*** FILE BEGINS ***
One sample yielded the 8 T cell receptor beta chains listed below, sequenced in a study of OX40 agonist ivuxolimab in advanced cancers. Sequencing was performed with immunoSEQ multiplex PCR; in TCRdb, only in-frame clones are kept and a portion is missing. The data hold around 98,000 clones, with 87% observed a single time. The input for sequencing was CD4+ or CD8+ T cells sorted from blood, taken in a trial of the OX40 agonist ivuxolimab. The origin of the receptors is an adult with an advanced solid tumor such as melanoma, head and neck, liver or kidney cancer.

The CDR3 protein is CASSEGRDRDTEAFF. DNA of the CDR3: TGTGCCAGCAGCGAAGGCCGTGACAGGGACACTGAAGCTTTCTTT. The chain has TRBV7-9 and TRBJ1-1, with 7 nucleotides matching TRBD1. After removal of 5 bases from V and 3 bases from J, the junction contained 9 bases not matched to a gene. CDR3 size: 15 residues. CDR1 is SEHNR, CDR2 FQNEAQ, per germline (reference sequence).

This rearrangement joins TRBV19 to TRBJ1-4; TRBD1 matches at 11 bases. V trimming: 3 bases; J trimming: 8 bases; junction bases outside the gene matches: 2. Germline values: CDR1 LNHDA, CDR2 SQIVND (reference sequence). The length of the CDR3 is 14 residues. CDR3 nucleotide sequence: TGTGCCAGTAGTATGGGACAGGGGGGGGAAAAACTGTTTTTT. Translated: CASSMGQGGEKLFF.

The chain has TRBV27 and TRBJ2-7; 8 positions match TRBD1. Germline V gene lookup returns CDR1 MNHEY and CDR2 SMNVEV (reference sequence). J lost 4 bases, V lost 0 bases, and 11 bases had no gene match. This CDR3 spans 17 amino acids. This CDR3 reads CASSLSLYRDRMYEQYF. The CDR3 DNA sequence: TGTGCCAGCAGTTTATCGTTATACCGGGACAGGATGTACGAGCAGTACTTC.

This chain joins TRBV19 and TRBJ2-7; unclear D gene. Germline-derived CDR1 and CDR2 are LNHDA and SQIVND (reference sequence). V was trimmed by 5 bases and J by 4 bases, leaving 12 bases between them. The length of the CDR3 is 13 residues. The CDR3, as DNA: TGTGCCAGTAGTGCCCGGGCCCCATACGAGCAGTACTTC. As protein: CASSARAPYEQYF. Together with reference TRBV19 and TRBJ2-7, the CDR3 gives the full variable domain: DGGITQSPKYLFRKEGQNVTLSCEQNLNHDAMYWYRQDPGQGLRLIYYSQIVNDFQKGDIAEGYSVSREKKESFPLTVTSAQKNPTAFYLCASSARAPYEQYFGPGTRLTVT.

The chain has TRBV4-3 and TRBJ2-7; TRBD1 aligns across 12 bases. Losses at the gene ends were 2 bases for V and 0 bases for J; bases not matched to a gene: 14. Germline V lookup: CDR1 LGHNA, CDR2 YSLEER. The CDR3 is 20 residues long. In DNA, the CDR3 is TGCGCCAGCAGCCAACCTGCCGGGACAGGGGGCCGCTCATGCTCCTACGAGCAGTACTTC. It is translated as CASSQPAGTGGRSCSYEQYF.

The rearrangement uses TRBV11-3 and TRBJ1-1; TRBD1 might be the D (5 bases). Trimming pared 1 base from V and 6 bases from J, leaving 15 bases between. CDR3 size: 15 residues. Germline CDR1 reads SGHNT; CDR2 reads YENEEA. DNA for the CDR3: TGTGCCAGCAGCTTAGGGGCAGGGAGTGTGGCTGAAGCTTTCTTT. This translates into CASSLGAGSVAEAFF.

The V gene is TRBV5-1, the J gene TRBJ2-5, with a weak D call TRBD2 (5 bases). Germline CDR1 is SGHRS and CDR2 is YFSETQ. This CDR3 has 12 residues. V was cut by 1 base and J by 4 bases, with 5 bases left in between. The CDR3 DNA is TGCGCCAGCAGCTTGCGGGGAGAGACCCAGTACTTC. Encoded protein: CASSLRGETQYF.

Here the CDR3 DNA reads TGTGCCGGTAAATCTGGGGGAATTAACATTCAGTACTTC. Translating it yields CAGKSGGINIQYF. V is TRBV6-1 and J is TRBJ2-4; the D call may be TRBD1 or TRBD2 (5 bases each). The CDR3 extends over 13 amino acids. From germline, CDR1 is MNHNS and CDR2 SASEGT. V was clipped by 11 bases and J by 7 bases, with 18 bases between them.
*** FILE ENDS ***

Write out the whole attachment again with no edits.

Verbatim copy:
One sample yielded the 8 T cell receptor beta chains listed below, sequenced in a study of OX40 agonist ivuxolimab in advanced cancers. Sequencing was performed with immunoSEQ multiplex PCR; in TCRdb, only in-frame clones are kept and a portion is missing. The data hold around 98,000 clones, with 87% observed a single time. The input for sequencing was CD4+ or CD8+ T cells sorted from blood, taken in a trial of the OX40 agonist ivuxolimab. The origin of the receptors is an adult with an advanced solid tumor such as melanoma, head and neck, liver or kidney cancer.

The CDR3 protein is CASSEGRDRDTEAFF. DNA of the CDR3: TGTGCCAGCAGCGAAGGCCGTGACAGGGACACTGAAGCTTTCTTT. The chain has TRBV7-9 and TRBJ1-1, with 7 nucleotides matching TRBD1. After removal of 5 bases from V and 3 bases from J, the junction contained 9 bases not matched to a gene. CDR3 size: 15 residues. CDR1 is SEHNR, CDR2 FQNEAQ, per germline (reference sequence).

This rearrangement joins TRBV19 to TRBJ1-4; TRBD1 matches at 11 bases. V trimming: 3 bases; J trimming: 8 bases; junction bases outside the gene matches: 2. Germline values: CDR1 LNHDA, CDR2 SQIVND (reference sequence). The length of the CDR3 is 14 residues. CDR3 nucleotide sequence: TGTGCCAGTAGTATGGGACAGGGGGGGGAAAAACTGTTTTTT. Translated: CASSMGQGGEKLFF.

The chain has TRBV27 and TRBJ2-7; 8 positions match TRBD1. Germline V gene lookup returns CDR1 MNHEY and CDR2 SMNVEV (reference sequence). J lost 4 bases, V lost 0 bases, and 11 bases had no gene match. This CDR3 spans 17 amino acids. This CDR3 reads CASSLSLYRDRMYEQYF. The CDR3 DNA sequence: TGTGCCAGCAGTTTATCGTTATACCGGGACAGGATGTACGAGCAGTACTTC.

This chain joins TRBV19 and TRBJ2-7; unclear D gene. Germline-derived CDR1 and CDR2 are LNHDA and SQIVND (reference sequence). V was trimmed by 5 bases and J by 4 bases, leaving 12 bases between them. The length of the CDR3 is 13 residues. The CDR3, as DNA: TGTGCCAGTAGTGCCCGGGCCCCATACGAGCAGTACTTC. As protein: CASSARAPYEQYF. Together with reference TRBV19 and TRBJ2-7, the CDR3 gives the full variable domain: DGGITQSPKYLFRKEGQNVTLSCEQNLNHDAMYWYRQDPGQGLRLIYYSQIVNDFQKGDIAEGYSVSREKKESFPLTVTSAQKNPTAFYLCASSARAPYEQYFGPGTRLTVT.

The chain has TRBV4-3 and TRBJ2-7; TRBD1 aligns across 12 bases. Losses at the gene ends were 2 bases for V and 0 bases for J; bases not matched to a gene: 14. Germline V lookup: CDR1 LGHNA, CDR2 YSLEER. The CDR3 is 20 residues long. In DNA, the CDR3 is TGCGCCAGCAGCCAACCTGCCGGGACAGGGGGCCGCTCATGCTCCTACGAGCAGTACTTC. It is translated as CASSQPAGTGGRSCSYEQYF.

The rearrangement uses TRBV11-3 and TRBJ1-1; TRBD1 might be the D (5 bases). Trimming pared 1 base from V and 6 bases from J, leaving 15 bases between. CDR3 size: 15 residues. Germline CDR1 reads SGHNT; CDR2 reads YENEEA. DNA for the CDR3: TGTGCCAGCAGCTTAGGGGCAGGGAGTGTGGCTGAAGCTTTCTTT. This translates into CASSLGAGSVAEAFF.

The V gene is TRBV5-1, the J gene TRBJ2-5, with a weak D call TRBD2 (5 bases). Germline CDR1 is SGHRS and CDR2 is YFSETQ. This CDR3 has 12 residues. V was cut by 1 base and J by 4 bases, with 5 bases left in between. The CDR3 DNA is TGCGCCAGCAGCTTGCGGGGAGAGACCCAGTACTTC. Encoded protein: CASSLRGETQYF.

Here the CDR3 DNA reads TGTGCCGGTAAATCTGGGGGAATTAACATTCAGTACTTC. Translating it yields CAGKSGGINIQYF. V is TRBV6-1 and J is TRBJ2-4; the D call may be TRBD1 or TRBD2 (5 bases each). The CDR3 extends over 13 amino acids. From germline, CDR1 is MNHNS and CDR2 SASEGT. V was clipped by 11 bases and J by 7 bases, with 18 bases between them.